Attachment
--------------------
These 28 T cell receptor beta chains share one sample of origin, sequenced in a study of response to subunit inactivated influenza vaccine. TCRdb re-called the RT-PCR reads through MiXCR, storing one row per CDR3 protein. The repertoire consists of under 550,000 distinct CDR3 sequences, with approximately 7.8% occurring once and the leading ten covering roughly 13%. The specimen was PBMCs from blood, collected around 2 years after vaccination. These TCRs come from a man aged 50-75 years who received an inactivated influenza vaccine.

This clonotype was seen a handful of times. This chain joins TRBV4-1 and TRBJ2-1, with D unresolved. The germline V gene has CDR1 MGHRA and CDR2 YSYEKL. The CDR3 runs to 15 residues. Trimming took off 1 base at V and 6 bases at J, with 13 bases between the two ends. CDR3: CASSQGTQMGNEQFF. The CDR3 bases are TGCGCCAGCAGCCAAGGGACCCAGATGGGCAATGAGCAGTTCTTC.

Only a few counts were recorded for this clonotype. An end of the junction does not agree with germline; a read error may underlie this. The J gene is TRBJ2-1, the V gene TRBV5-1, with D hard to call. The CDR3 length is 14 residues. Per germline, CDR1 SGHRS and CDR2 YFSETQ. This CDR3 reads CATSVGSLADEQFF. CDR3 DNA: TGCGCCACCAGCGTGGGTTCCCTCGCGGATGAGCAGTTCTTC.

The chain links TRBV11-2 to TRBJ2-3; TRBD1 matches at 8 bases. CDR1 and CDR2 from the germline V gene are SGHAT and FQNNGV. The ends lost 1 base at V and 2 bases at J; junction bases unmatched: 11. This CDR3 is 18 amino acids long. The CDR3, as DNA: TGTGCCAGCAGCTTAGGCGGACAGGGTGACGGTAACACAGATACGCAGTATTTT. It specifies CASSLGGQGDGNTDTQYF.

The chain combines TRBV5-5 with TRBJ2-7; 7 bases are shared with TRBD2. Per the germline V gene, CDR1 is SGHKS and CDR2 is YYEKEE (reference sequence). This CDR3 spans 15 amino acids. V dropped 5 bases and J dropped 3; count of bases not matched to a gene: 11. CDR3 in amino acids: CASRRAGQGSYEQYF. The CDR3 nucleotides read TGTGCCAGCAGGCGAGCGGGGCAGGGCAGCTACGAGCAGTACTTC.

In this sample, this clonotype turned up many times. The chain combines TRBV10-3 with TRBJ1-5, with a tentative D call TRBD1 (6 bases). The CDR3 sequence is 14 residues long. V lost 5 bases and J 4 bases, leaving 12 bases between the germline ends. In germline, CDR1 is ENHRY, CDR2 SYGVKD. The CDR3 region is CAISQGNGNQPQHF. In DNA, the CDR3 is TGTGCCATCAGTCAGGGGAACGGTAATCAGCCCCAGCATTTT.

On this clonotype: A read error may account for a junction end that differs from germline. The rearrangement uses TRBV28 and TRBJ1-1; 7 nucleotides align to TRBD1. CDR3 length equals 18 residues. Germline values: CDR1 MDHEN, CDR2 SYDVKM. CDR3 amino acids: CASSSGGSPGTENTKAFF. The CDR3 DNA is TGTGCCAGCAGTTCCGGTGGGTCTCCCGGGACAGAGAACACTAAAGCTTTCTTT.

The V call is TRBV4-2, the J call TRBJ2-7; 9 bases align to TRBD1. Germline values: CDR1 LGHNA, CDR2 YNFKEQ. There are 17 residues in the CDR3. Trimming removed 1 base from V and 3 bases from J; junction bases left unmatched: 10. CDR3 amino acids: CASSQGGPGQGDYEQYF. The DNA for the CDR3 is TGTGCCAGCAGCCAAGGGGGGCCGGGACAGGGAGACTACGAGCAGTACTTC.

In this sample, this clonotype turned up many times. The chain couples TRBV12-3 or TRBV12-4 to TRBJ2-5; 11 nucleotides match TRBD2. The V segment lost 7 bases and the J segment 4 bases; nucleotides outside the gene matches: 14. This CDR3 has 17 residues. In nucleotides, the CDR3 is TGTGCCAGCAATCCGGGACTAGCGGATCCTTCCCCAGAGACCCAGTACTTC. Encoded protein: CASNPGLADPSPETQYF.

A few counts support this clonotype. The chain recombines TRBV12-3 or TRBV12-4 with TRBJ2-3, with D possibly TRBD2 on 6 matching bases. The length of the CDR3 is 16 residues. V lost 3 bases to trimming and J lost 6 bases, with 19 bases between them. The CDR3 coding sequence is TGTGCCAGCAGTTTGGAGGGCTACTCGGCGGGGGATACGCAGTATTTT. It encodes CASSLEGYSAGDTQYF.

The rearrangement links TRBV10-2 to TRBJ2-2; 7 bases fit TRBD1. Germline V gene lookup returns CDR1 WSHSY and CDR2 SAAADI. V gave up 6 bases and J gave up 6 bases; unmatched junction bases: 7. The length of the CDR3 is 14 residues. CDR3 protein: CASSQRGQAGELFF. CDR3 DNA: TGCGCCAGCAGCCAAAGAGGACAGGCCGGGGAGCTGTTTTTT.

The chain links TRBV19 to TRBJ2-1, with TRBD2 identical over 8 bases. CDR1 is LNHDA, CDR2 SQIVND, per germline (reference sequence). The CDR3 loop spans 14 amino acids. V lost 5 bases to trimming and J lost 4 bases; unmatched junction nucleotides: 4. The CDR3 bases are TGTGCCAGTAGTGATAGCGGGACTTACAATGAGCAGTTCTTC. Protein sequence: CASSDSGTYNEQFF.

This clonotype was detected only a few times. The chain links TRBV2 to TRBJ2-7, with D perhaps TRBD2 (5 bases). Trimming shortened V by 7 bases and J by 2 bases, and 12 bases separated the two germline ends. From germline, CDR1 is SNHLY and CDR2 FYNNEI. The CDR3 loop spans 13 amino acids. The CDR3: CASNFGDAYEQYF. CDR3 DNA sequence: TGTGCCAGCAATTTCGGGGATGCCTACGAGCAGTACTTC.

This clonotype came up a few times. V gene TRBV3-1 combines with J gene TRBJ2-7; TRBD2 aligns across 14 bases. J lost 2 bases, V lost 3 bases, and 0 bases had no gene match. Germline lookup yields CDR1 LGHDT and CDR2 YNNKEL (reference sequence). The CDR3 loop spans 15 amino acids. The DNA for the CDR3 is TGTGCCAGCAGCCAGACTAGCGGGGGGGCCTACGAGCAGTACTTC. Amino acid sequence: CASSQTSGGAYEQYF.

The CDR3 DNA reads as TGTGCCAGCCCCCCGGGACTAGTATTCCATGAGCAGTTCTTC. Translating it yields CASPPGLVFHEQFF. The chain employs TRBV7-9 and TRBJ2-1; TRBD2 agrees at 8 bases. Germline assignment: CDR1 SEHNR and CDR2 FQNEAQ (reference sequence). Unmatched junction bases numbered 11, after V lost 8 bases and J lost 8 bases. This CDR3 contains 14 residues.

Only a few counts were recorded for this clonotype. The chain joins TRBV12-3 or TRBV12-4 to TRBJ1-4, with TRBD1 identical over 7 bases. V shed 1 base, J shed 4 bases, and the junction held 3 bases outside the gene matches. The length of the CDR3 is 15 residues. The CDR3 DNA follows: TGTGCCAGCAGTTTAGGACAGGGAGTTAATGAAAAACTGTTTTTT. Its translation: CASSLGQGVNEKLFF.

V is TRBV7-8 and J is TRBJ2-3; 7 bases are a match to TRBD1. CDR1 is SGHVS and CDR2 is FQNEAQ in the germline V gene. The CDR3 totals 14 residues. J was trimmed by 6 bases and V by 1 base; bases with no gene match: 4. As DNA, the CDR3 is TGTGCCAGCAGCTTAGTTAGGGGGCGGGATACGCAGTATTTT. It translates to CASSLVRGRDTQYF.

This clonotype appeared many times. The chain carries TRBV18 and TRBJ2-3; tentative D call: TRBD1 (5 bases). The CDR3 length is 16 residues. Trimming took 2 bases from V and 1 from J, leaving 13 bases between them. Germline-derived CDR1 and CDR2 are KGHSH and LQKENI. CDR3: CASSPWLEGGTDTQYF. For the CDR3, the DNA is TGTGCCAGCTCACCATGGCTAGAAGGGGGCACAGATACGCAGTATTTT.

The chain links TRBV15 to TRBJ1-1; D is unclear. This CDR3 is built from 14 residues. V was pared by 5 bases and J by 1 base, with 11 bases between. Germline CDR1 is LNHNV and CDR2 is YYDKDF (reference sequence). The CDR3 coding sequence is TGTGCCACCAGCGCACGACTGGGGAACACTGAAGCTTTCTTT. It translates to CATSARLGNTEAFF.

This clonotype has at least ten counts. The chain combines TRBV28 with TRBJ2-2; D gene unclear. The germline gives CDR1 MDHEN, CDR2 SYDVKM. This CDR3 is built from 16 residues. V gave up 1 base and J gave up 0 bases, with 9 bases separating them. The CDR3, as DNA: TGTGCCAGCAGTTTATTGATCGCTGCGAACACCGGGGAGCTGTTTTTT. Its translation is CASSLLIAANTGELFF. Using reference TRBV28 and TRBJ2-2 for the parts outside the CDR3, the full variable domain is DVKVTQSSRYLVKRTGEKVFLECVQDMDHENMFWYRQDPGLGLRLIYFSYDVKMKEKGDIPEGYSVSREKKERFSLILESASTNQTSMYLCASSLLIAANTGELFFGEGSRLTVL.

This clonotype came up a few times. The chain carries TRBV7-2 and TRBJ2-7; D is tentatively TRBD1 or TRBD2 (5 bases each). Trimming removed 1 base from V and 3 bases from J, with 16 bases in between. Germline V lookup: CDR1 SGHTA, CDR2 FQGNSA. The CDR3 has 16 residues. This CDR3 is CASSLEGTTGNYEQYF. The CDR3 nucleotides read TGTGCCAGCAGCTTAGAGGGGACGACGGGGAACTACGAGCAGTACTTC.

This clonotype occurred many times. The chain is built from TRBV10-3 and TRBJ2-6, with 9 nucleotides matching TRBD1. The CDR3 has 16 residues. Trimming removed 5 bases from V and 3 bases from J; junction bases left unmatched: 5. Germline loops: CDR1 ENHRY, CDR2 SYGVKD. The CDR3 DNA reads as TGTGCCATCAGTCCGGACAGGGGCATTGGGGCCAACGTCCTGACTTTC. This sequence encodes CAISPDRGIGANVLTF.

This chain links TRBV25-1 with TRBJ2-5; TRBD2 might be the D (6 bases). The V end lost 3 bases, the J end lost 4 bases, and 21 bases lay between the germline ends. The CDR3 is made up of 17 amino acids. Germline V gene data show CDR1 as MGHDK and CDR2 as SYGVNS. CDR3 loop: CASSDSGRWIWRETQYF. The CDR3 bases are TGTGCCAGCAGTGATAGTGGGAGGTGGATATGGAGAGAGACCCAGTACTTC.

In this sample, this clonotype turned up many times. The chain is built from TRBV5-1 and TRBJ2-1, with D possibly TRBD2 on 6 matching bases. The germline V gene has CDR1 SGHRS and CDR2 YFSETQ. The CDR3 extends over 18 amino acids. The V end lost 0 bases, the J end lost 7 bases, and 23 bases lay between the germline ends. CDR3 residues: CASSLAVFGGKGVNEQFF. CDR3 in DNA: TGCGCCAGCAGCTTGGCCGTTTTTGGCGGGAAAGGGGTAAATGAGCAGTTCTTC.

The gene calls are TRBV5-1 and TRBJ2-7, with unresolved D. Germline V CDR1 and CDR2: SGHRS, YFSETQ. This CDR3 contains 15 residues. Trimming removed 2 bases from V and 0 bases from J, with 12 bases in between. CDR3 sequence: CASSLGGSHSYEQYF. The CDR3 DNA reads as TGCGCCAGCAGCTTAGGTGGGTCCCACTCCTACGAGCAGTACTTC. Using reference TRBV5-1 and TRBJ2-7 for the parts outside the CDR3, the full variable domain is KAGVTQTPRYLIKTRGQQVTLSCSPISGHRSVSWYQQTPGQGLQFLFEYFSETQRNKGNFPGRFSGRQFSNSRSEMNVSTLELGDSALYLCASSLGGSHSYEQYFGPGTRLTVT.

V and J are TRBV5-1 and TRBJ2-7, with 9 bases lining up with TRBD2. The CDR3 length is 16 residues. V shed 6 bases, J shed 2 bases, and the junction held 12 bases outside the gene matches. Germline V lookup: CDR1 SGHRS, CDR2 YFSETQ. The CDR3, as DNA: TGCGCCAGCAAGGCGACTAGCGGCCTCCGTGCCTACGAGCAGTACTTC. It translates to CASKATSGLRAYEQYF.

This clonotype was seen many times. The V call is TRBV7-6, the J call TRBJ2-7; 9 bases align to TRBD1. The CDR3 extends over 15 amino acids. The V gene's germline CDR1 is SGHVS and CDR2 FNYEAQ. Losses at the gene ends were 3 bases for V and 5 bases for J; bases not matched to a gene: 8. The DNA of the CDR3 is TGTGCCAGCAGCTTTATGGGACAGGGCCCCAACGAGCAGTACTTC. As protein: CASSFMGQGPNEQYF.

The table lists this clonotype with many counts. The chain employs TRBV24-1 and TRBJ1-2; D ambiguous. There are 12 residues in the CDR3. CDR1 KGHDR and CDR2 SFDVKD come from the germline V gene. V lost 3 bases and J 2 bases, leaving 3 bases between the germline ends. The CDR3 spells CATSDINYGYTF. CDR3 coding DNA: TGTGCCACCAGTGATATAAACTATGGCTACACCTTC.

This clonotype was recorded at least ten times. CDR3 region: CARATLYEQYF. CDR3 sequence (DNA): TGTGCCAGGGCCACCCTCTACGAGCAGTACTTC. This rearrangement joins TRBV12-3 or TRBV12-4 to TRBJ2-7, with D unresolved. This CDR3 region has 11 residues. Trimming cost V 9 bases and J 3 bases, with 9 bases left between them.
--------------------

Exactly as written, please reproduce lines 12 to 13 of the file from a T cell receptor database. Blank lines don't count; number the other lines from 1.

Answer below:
The chain links TRBV19 to TRBJ2-1, with TRBD2 identical over 8 bases. CDR1 is LNHDA, CDR2 SQIVND, per germline (reference sequence). The CDR3 loop spans 14 amino acids. V lost 5 bases to trimming and J lost 4 bases; unmatched junction nucleotides: 4. The CDR3 bases are TGTGCCAGTAGTGATAGCGGGACTTACAATGAGCAGTTCTTC. Protein sequence: CASSDSGTYNEQFF.

This clonotype was detected only a few times. The chain links TRBV2 to TRBJ2-7, with D perhaps TRBD2 (5 bases). Trimming shortened V by 7 bases and J by 2 bases, and 12 bases separated the two germline ends. From germline, CDR1 is SNHLY and CDR2 FYNNEI. The CDR3 loop spans 13 amino acids. The CDR3: CASNFGDAYEQYF. CDR3 DNA sequence: TGTGCCAGCAATTTCGGGGATGCCTACGAGCAGTACTTC.